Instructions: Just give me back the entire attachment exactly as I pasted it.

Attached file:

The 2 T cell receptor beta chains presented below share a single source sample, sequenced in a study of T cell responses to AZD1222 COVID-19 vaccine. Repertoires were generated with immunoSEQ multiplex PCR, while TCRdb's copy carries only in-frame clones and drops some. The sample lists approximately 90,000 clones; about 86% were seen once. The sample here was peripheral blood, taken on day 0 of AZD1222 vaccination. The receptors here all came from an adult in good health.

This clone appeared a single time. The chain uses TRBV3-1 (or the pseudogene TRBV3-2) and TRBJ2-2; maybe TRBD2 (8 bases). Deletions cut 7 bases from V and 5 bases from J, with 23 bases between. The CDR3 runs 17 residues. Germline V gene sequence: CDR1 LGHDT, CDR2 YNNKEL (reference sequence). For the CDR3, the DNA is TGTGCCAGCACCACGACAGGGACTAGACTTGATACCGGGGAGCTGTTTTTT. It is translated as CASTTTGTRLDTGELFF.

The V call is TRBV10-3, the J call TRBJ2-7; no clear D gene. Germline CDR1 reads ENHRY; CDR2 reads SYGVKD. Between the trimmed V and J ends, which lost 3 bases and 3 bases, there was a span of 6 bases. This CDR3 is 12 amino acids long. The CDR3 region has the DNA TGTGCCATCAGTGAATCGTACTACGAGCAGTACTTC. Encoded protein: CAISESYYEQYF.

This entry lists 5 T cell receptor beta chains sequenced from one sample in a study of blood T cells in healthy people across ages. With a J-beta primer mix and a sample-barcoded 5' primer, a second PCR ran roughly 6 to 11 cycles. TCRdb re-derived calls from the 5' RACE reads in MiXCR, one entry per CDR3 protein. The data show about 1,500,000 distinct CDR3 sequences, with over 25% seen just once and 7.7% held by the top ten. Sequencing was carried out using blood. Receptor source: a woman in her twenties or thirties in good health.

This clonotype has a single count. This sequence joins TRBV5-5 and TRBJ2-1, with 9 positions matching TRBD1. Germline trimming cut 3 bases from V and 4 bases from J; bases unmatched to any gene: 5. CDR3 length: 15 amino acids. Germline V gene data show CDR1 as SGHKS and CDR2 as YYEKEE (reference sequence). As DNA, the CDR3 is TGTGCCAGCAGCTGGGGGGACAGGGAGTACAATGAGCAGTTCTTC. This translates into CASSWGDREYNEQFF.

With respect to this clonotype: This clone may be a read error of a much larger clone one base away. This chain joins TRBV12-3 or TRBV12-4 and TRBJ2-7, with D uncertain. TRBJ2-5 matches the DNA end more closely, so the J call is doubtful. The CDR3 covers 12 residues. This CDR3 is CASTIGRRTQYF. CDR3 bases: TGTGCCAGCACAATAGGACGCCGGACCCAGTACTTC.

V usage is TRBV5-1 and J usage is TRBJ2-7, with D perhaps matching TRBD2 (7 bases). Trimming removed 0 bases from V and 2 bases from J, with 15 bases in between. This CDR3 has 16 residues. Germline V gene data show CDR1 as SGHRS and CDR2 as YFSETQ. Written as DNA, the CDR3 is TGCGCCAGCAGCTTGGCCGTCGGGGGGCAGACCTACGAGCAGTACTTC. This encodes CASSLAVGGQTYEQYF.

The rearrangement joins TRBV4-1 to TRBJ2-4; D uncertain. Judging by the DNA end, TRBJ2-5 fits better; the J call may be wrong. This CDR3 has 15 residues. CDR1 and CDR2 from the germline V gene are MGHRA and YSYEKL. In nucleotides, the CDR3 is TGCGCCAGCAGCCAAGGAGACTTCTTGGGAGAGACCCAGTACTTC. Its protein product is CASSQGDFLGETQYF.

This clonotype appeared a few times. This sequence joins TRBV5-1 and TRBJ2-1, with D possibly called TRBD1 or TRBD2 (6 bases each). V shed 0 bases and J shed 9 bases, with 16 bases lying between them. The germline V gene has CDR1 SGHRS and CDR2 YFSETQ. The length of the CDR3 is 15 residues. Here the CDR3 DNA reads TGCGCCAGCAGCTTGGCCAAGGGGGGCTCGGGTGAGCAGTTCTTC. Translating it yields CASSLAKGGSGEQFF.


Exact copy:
The 2 T cell receptor beta chains presented below share a single source sample, sequenced in a study of T cell responses to AZD1222 COVID-19 vaccine. Repertoires were generated with immunoSEQ multiplex PCR, while TCRdb's copy carries only in-frame clones and drops some. The sample lists approximately 90,000 clones; about 86% were seen once. The sample here was peripheral blood, taken on day 0 of AZD1222 vaccination. The receptors here all came from an adult in good health.

This clone appeared a single time. The chain uses TRBV3-1 (or the pseudogene TRBV3-2) and TRBJ2-2; maybe TRBD2 (8 bases). Deletions cut 7 bases from V and 5 bases from J, with 23 bases between. The CDR3 runs 17 residues. Germline V gene sequence: CDR1 LGHDT, CDR2 YNNKEL (reference sequence). For the CDR3, the DNA is TGTGCCAGCACCACGACAGGGACTAGACTTGATACCGGGGAGCTGTTTTTT. It is translated as CASTTTGTRLDTGELFF.

The V call is TRBV10-3, the J call TRBJ2-7; no clear D gene. Germline CDR1 reads ENHRY; CDR2 reads SYGVKD. Between the trimmed V and J ends, which lost 3 bases and 3 bases, there was a span of 6 bases. This CDR3 is 12 amino acids long. The CDR3 region has the DNA TGTGCCATCAGTGAATCGTACTACGAGCAGTACTTC. Encoded protein: CAISESYYEQYF.

This entry lists 5 T cell receptor beta chains sequenced from one sample in a study of blood T cells in healthy people across ages. With a J-beta primer mix and a sample-barcoded 5' primer, a second PCR ran roughly 6 to 11 cycles. TCRdb re-derived calls from the 5' RACE reads in MiXCR, one entry per CDR3 protein. The data show about 1,500,000 distinct CDR3 sequences, with over 25% seen just once and 7.7% held by the top ten. Sequencing was carried out using blood. Receptor source: a woman in her twenties or thirties in good health.

This clonotype has a single count. This sequence joins TRBV5-5 and TRBJ2-1, with 9 positions matching TRBD1. Germline trimming cut 3 bases from V and 4 bases from J; bases unmatched to any gene: 5. CDR3 length: 15 amino acids. Germline V gene data show CDR1 as SGHKS and CDR2 as YYEKEE (reference sequence). As DNA, the CDR3 is TGTGCCAGCAGCTGGGGGGACAGGGAGTACAATGAGCAGTTCTTC. This translates into CASSWGDREYNEQFF.

With respect to this clonotype: This clone may be a read error of a much larger clone one base away. This chain joins TRBV12-3 or TRBV12-4 and TRBJ2-7, with D uncertain. TRBJ2-5 matches the DNA end more closely, so the J call is doubtful. The CDR3 covers 12 residues. This CDR3 is CASTIGRRTQYF. CDR3 bases: TGTGCCAGCACAATAGGACGCCGGACCCAGTACTTC.

V usage is TRBV5-1 and J usage is TRBJ2-7, with D perhaps matching TRBD2 (7 bases). Trimming removed 0 bases from V and 2 bases from J, with 15 bases in between. This CDR3 has 16 residues. Germline V gene data show CDR1 as SGHRS and CDR2 as YFSETQ. Written as DNA, the CDR3 is TGCGCCAGCAGCTTGGCCGTCGGGGGGCAGACCTACGAGCAGTACTTC. This encodes CASSLAVGGQTYEQYF.

The rearrangement joins TRBV4-1 to TRBJ2-4; D uncertain. Judging by the DNA end, TRBJ2-5 fits better; the J call may be wrong. This CDR3 has 15 residues. CDR1 and CDR2 from the germline V gene are MGHRA and YSYEKL. In nucleotides, the CDR3 is TGCGCCAGCAGCCAAGGAGACTTCTTGGGAGAGACCCAGTACTTC. Its protein product is CASSQGDFLGETQYF.

This clonotype appeared a few times. This sequence joins TRBV5-1 and TRBJ2-1, with D possibly called TRBD1 or TRBD2 (6 bases each). V shed 0 bases and J shed 9 bases, with 16 bases lying between them. The germline V gene has CDR1 SGHRS and CDR2 YFSETQ. The length of the CDR3 is 15 residues. Here the CDR3 DNA reads TGCGCCAGCAGCTTGGCCAAGGGGGGCTCGGGTGAGCAGTTCTTC. Translating it yields CASSLAKGGSGEQFF.